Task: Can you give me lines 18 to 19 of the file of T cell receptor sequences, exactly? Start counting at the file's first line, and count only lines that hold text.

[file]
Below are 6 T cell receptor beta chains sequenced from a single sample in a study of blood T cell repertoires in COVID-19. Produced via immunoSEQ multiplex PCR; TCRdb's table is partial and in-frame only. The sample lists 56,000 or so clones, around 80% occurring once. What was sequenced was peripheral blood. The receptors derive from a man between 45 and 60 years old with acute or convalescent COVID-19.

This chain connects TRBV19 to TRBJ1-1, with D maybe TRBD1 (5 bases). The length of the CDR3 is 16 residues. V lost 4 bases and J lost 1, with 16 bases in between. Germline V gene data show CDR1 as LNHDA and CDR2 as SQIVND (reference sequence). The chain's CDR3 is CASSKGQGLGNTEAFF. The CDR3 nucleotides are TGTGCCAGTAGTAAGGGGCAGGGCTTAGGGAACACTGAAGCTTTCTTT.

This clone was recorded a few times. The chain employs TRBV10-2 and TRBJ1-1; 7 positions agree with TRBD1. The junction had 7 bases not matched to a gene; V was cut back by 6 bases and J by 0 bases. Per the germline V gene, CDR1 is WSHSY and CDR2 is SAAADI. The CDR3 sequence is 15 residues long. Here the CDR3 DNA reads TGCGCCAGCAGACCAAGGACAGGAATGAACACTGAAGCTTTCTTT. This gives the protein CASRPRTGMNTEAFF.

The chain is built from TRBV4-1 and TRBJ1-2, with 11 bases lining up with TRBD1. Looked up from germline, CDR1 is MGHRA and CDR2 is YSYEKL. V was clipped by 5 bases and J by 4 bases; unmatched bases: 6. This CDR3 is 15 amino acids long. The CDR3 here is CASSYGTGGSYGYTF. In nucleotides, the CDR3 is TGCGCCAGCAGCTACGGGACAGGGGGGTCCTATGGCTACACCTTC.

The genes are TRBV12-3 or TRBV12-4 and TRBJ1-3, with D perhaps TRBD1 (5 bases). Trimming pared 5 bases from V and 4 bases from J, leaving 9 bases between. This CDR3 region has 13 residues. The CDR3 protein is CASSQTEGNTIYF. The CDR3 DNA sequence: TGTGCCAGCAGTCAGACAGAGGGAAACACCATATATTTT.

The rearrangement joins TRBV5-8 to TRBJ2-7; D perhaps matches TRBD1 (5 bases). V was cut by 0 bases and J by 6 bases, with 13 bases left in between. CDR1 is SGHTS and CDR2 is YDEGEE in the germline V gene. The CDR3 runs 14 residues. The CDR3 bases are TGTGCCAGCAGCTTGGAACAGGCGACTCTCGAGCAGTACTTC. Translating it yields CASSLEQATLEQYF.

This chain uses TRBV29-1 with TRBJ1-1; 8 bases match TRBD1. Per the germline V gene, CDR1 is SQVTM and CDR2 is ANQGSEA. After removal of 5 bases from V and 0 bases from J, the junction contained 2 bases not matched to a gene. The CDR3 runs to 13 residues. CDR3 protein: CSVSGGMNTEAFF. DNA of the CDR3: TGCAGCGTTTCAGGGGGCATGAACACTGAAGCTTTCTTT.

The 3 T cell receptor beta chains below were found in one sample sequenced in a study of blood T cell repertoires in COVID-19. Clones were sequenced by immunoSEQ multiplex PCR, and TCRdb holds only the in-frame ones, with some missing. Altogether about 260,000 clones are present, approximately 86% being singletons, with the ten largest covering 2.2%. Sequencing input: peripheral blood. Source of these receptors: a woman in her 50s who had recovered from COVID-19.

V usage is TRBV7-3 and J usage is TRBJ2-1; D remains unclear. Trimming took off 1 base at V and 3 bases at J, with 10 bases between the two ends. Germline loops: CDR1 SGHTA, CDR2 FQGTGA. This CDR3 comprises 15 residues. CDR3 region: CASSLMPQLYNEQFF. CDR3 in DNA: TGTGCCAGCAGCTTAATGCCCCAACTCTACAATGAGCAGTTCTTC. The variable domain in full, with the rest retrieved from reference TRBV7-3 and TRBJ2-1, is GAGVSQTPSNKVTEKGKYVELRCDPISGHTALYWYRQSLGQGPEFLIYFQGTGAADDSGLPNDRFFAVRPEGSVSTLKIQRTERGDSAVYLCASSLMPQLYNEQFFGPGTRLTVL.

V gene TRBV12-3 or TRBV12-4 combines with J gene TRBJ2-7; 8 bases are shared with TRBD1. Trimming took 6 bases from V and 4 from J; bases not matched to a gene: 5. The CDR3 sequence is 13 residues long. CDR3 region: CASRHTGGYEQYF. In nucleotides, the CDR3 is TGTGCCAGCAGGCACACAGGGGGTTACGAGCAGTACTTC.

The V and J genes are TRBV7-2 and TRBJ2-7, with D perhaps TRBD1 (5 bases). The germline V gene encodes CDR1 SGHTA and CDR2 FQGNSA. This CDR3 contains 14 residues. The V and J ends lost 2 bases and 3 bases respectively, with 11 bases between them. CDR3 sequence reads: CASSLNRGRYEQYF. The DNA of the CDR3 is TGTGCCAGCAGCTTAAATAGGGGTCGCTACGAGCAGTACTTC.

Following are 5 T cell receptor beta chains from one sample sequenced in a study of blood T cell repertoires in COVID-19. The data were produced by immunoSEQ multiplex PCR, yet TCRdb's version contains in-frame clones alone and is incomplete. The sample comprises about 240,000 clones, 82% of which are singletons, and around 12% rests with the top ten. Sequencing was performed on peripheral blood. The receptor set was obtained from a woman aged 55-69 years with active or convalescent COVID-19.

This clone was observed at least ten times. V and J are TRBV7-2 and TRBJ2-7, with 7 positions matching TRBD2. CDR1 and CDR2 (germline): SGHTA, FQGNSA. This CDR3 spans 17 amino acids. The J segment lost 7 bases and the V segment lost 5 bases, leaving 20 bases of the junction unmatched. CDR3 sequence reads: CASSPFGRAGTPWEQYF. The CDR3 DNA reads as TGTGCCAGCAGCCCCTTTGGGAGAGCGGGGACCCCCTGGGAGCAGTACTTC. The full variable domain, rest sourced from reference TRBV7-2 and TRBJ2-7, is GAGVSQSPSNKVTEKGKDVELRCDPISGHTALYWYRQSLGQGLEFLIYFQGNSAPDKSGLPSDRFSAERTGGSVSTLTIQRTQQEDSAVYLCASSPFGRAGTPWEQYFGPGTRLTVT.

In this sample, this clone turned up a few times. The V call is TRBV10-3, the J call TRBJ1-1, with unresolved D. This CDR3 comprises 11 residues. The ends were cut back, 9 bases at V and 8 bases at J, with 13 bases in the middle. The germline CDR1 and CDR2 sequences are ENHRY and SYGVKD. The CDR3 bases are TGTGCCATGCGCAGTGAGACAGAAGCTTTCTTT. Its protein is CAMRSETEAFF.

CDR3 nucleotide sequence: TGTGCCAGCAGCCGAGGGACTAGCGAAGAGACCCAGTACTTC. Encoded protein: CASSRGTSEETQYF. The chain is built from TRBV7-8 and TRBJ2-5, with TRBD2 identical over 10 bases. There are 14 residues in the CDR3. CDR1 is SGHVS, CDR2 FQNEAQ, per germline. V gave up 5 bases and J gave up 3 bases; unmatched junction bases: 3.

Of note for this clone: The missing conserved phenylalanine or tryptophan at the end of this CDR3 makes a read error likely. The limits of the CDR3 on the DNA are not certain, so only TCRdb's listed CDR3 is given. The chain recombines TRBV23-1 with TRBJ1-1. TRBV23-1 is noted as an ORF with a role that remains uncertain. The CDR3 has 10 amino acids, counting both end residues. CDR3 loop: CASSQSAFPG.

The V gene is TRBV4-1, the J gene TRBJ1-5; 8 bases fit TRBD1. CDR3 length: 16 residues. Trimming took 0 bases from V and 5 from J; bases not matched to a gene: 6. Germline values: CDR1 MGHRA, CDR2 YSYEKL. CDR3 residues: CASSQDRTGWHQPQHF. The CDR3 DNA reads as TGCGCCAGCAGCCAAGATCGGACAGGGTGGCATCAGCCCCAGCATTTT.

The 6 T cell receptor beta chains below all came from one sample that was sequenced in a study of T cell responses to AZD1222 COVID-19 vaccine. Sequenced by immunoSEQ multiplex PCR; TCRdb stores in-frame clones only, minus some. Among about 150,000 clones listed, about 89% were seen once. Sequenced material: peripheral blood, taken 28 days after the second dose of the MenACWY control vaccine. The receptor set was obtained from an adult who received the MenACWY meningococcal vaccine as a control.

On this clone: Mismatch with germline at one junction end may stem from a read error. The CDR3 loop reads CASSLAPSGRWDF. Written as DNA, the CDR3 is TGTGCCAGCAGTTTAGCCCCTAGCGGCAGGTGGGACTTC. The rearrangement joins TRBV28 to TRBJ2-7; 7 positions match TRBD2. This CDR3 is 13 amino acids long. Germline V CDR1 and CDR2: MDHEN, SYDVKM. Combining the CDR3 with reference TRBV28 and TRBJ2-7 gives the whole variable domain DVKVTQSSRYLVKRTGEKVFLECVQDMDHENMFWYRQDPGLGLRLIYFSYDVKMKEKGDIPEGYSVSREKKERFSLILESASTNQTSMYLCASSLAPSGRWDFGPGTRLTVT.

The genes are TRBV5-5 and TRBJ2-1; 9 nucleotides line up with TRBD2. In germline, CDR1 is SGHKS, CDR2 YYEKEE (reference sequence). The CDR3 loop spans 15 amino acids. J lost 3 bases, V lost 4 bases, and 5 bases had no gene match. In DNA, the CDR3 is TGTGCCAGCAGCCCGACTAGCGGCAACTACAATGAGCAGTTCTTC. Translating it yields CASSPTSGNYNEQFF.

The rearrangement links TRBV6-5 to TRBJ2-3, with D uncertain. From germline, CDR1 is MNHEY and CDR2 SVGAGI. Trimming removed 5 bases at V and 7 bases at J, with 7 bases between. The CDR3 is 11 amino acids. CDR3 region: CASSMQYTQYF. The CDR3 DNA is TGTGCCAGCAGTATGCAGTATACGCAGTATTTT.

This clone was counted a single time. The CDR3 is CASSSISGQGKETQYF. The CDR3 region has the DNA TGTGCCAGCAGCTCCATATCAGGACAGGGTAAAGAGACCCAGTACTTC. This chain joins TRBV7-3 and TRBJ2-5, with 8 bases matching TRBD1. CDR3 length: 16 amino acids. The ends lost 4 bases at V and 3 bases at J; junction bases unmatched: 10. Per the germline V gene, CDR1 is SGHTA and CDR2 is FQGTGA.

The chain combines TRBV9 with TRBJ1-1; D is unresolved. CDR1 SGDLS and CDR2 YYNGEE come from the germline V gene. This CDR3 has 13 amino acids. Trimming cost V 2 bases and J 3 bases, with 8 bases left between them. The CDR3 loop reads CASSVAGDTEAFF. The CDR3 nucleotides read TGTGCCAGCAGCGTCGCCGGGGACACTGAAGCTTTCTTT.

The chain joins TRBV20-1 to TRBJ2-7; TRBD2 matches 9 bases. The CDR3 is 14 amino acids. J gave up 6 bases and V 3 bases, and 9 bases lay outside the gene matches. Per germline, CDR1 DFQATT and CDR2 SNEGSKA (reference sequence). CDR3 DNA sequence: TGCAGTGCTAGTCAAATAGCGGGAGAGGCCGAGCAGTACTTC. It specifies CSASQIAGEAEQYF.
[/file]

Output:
The 6 T cell receptor beta chains below all came from one sample that was sequenced in a study of T cell responses to AZD1222 COVID-19 vaccine. Sequenced by immunoSEQ multiplex PCR; TCRdb stores in-frame clones only, minus some. Among about 150,000 clones listed, about 89% were seen once. Sequenced material: peripheral blood, taken 28 days after the second dose of the MenACWY control vaccine. The receptor set was obtained from an adult who received the MenACWY meningococcal vaccine as a control.

On this clone: Mismatch with germline at one junction end may stem from a read error. The CDR3 loop reads CASSLAPSGRWDF. Written as DNA, the CDR3 is TGTGCCAGCAGTTTAGCCCCTAGCGGCAGGTGGGACTTC. The rearrangement joins TRBV28 to TRBJ2-7; 7 positions match TRBD2. This CDR3 is 13 amino acids long. Germline V CDR1 and CDR2: MDHEN, SYDVKM. Combining the CDR3 with reference TRBV28 and TRBJ2-7 gives the whole variable domain DVKVTQSSRYLVKRTGEKVFLECVQDMDHENMFWYRQDPGLGLRLIYFSYDVKMKEKGDIPEGYSVSREKKERFSLILESASTNQTSMYLCASSLAPSGRWDFGPGTRLTVT.